There is one place on the island where the Cyprus problem is already solved to all intents and purposes. Where citizens are treated equally. Where nobody cares about your ethnic origins. Where the only thing that matters is quality of life.
The Bank of Cyprus Oncology Centre in Nicosia treats Greek-and-Turkish Cypriot cancer patients alike. Here they visit their doctors, get treatments and hope for better health. Because when everything else is stripped away, money, position, pride, power, ethnicity, even the ability to work – and you face a future with cancer – only one thing matters: health and the battle to get better.
It’s to the Bank of Cyprus and the government’s greatest credit that our citizens can be treated and be given a chance at a better quality of life. Cancer doesn’t care where you come from, how much money you have, or how important you are. It can ravage anyone’s body and psychological well-being.
So how does this miracle of cooperation work in a country that’s been politically divided for over four decades? Greek-and-Turkish Cypriots and other EU citizens alike have the right to treatment in the Nicosia facility. It works with a combination of compassion and cooperation. These two values are the only way it all comes together. There are too many patients and not enough doctors and nurses, so everyone really has to pull together for the greater good.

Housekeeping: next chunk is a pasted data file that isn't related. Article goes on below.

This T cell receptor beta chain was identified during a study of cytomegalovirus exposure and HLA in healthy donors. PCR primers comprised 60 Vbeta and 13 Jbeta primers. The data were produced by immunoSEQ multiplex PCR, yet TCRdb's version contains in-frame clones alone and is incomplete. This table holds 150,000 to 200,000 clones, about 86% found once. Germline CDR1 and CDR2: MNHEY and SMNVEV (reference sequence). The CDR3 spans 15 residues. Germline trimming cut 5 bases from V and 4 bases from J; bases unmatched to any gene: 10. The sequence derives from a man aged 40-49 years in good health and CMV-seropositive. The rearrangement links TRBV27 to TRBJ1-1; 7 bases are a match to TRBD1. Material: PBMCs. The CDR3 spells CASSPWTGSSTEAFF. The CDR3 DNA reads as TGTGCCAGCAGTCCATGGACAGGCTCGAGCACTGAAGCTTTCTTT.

During our weekly visits to the Oncology Centre, my mother and I sit with other patients and listen to multiple languages; Greek, Turkish, Romanian, English, French. The list goes on. Mum is sociable in spite of her illness, and knows all the doctors and nurses by name. She strikes up a conversation with her neighbor no matter where they are from. The people waiting have long-suffering patience and show each other small kindnesses. A pat on the back, a smile, an encouraging nod. There is a sense of determination. Gone is the sense of desperation of just six months ago when the system was overwhelmed by too many patients who had to sit anxiously through long waiting times. Now that the House of Representatives has passed the national insurance plan things could get even better for the cancer patients.
In this most dramatic and challenging of situations, teamwork is the only way that the patients can get the care they need. If you want to imagine how a solution could work in Cyprus, visit the Oncology Centre, the place is a model of cooperation.
At the end of the day the patients and medical staff are fighting a common enemy – cancer. Surely the rest of our country could take some inspiration from this and feel encouraged that if authentic community values can work in this small corner of Nicosia then there is hope.
Cancer patients and their families learn to take things day by day and celebrate the wins when they happen. They are humble and know that most things are out of their control. Ego and pride vanish in the face of a lingering death by cancer. It becomes most important to relieve pain and psychological suffering, it becomes most important to be humane and compassionate.
If they can do it, can’t the rest of us do it?